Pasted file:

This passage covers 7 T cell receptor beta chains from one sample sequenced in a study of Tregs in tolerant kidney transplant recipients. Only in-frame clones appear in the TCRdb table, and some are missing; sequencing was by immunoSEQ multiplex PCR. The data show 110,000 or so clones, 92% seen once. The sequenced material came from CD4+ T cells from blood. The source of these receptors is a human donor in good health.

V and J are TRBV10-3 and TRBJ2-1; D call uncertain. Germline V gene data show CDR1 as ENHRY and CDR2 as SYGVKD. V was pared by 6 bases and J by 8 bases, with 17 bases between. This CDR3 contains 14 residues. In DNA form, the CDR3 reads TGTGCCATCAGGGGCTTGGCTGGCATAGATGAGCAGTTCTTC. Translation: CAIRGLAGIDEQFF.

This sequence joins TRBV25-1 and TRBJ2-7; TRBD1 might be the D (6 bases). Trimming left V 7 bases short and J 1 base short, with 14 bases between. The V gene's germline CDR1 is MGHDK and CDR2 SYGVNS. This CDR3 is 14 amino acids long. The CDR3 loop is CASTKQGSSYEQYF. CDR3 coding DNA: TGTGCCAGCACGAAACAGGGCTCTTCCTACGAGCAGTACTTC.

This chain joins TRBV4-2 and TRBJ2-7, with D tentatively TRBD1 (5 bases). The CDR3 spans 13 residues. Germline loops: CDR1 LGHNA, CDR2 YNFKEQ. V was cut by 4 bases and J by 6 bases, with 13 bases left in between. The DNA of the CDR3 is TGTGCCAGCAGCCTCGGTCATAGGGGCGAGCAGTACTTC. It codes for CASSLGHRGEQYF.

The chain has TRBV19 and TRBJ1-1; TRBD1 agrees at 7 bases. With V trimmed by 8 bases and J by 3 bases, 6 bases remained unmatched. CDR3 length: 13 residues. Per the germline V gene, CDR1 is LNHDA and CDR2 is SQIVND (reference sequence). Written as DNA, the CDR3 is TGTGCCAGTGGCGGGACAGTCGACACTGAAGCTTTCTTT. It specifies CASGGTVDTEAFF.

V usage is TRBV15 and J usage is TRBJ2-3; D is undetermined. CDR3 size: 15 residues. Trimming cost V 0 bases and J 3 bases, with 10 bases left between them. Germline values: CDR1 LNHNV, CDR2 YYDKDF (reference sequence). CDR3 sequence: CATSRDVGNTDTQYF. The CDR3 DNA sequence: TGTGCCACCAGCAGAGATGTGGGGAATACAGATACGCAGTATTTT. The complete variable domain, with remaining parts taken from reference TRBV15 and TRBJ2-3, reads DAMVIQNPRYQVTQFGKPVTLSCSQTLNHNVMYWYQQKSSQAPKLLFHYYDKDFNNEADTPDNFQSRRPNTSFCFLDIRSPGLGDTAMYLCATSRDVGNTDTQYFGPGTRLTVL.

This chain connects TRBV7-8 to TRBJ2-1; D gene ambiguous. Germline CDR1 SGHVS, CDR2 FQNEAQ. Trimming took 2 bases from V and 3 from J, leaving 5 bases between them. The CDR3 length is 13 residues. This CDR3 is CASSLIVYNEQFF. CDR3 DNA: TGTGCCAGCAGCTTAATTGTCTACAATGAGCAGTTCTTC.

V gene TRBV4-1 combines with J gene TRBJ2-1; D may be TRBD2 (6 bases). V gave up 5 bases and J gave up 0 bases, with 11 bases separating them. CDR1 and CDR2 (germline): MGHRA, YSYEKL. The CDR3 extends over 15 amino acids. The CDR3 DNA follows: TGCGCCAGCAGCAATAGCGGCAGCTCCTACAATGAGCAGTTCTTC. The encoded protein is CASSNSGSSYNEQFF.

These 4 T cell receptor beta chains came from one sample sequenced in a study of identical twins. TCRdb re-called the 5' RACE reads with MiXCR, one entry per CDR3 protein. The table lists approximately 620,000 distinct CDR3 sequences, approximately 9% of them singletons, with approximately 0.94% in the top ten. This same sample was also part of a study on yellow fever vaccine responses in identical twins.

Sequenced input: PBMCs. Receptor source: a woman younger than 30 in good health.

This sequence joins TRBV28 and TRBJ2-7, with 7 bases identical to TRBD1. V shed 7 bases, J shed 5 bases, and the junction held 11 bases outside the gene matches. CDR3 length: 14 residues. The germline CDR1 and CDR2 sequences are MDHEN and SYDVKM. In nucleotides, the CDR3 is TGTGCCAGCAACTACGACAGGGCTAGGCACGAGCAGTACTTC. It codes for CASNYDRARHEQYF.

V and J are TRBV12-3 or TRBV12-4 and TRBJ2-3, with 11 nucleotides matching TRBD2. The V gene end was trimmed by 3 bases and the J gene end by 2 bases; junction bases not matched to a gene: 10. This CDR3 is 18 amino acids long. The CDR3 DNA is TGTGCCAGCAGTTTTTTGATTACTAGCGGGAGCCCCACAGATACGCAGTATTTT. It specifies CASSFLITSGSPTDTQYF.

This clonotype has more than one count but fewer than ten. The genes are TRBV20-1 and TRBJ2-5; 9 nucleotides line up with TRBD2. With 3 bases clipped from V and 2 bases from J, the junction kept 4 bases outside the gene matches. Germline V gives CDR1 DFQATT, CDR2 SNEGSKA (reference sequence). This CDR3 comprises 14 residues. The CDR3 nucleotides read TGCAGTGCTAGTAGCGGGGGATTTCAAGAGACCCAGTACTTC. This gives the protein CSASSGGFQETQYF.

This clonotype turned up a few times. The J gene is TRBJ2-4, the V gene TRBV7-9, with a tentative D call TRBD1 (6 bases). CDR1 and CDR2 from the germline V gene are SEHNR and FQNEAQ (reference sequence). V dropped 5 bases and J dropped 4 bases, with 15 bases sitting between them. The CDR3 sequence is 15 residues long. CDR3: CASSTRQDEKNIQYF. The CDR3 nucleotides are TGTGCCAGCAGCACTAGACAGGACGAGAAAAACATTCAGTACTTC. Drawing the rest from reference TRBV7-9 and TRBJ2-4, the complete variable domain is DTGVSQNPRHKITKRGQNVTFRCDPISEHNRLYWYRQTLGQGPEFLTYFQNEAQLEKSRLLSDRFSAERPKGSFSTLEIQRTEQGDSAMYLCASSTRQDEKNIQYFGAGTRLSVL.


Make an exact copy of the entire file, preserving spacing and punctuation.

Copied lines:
This passage covers 7 T cell receptor beta chains from one sample sequenced in a study of Tregs in tolerant kidney transplant recipients. Only in-frame clones appear in the TCRdb table, and some are missing; sequencing was by immunoSEQ multiplex PCR. The data show 110,000 or so clones, 92% seen once. The sequenced material came from CD4+ T cells from blood. The source of these receptors is a human donor in good health.

V and J are TRBV10-3 and TRBJ2-1; D call uncertain. Germline V gene data show CDR1 as ENHRY and CDR2 as SYGVKD. V was pared by 6 bases and J by 8 bases, with 17 bases between. This CDR3 contains 14 residues. In DNA form, the CDR3 reads TGTGCCATCAGGGGCTTGGCTGGCATAGATGAGCAGTTCTTC. Translation: CAIRGLAGIDEQFF.

This sequence joins TRBV25-1 and TRBJ2-7; TRBD1 might be the D (6 bases). Trimming left V 7 bases short and J 1 base short, with 14 bases between. The V gene's germline CDR1 is MGHDK and CDR2 SYGVNS. This CDR3 is 14 amino acids long. The CDR3 loop is CASTKQGSSYEQYF. CDR3 coding DNA: TGTGCCAGCACGAAACAGGGCTCTTCCTACGAGCAGTACTTC.

This chain joins TRBV4-2 and TRBJ2-7, with D tentatively TRBD1 (5 bases). The CDR3 spans 13 residues. Germline loops: CDR1 LGHNA, CDR2 YNFKEQ. V was cut by 4 bases and J by 6 bases, with 13 bases left in between. The DNA of the CDR3 is TGTGCCAGCAGCCTCGGTCATAGGGGCGAGCAGTACTTC. It codes for CASSLGHRGEQYF.

The chain has TRBV19 and TRBJ1-1; TRBD1 agrees at 7 bases. With V trimmed by 8 bases and J by 3 bases, 6 bases remained unmatched. CDR3 length: 13 residues. Per the germline V gene, CDR1 is LNHDA and CDR2 is SQIVND (reference sequence). Written as DNA, the CDR3 is TGTGCCAGTGGCGGGACAGTCGACACTGAAGCTTTCTTT. It specifies CASGGTVDTEAFF.

V usage is TRBV15 and J usage is TRBJ2-3; D is undetermined. CDR3 size: 15 residues. Trimming cost V 0 bases and J 3 bases, with 10 bases left between them. Germline values: CDR1 LNHNV, CDR2 YYDKDF (reference sequence). CDR3 sequence: CATSRDVGNTDTQYF. The CDR3 DNA sequence: TGTGCCACCAGCAGAGATGTGGGGAATACAGATACGCAGTATTTT. The complete variable domain, with remaining parts taken from reference TRBV15 and TRBJ2-3, reads DAMVIQNPRYQVTQFGKPVTLSCSQTLNHNVMYWYQQKSSQAPKLLFHYYDKDFNNEADTPDNFQSRRPNTSFCFLDIRSPGLGDTAMYLCATSRDVGNTDTQYFGPGTRLTVL.

This chain connects TRBV7-8 to TRBJ2-1; D gene ambiguous. Germline CDR1 SGHVS, CDR2 FQNEAQ. Trimming took 2 bases from V and 3 from J, leaving 5 bases between them. The CDR3 length is 13 residues. This CDR3 is CASSLIVYNEQFF. CDR3 DNA: TGTGCCAGCAGCTTAATTGTCTACAATGAGCAGTTCTTC.

V gene TRBV4-1 combines with J gene TRBJ2-1; D may be TRBD2 (6 bases). V gave up 5 bases and J gave up 0 bases, with 11 bases separating them. CDR1 and CDR2 (germline): MGHRA, YSYEKL. The CDR3 extends over 15 amino acids. The CDR3 DNA follows: TGCGCCAGCAGCAATAGCGGCAGCTCCTACAATGAGCAGTTCTTC. The encoded protein is CASSNSGSSYNEQFF.

These 4 T cell receptor beta chains came from one sample sequenced in a study of identical twins. TCRdb re-called the 5' RACE reads with MiXCR, one entry per CDR3 protein. The table lists approximately 620,000 distinct CDR3 sequences, approximately 9% of them singletons, with approximately 0.94% in the top ten. This same sample was also part of a study on yellow fever vaccine responses in identical twins.

Sequenced input: PBMCs. Receptor source: a woman younger than 30 in good health.

This sequence joins TRBV28 and TRBJ2-7, with 7 bases identical to TRBD1. V shed 7 bases, J shed 5 bases, and the junction held 11 bases outside the gene matches. CDR3 length: 14 residues. The germline CDR1 and CDR2 sequences are MDHEN and SYDVKM. In nucleotides, the CDR3 is TGTGCCAGCAACTACGACAGGGCTAGGCACGAGCAGTACTTC. It codes for CASNYDRARHEQYF.

V and J are TRBV12-3 or TRBV12-4 and TRBJ2-3, with 11 nucleotides matching TRBD2. The V gene end was trimmed by 3 bases and the J gene end by 2 bases; junction bases not matched to a gene: 10. This CDR3 is 18 amino acids long. The CDR3 DNA is TGTGCCAGCAGTTTTTTGATTACTAGCGGGAGCCCCACAGATACGCAGTATTTT. It specifies CASSFLITSGSPTDTQYF.

This clonotype has more than one count but fewer than ten. The genes are TRBV20-1 and TRBJ2-5; 9 nucleotides line up with TRBD2. With 3 bases clipped from V and 2 bases from J, the junction kept 4 bases outside the gene matches. Germline V gives CDR1 DFQATT, CDR2 SNEGSKA (reference sequence). This CDR3 comprises 14 residues. The CDR3 nucleotides read TGCAGTGCTAGTAGCGGGGGATTTCAAGAGACCCAGTACTTC. This gives the protein CSASSGGFQETQYF.

This clonotype turned up a few times. The J gene is TRBJ2-4, the V gene TRBV7-9, with a tentative D call TRBD1 (6 bases). CDR1 and CDR2 from the germline V gene are SEHNR and FQNEAQ (reference sequence). V dropped 5 bases and J dropped 4 bases, with 15 bases sitting between them. The CDR3 sequence is 15 residues long. CDR3: CASSTRQDEKNIQYF. The CDR3 nucleotides are TGTGCCAGCAGCACTAGACAGGACGAGAAAAACATTCAGTACTTC. Drawing the rest from reference TRBV7-9 and TRBJ2-4, the complete variable domain is DTGVSQNPRHKITKRGQNVTFRCDPISEHNRLYWYRQTLGQGPEFLTYFQNEAQLEKSRLLSDRFSAERPKGSFSTLEIQRTEQGDSAMYLCASSTRQDEKNIQYFGAGTRLSVL.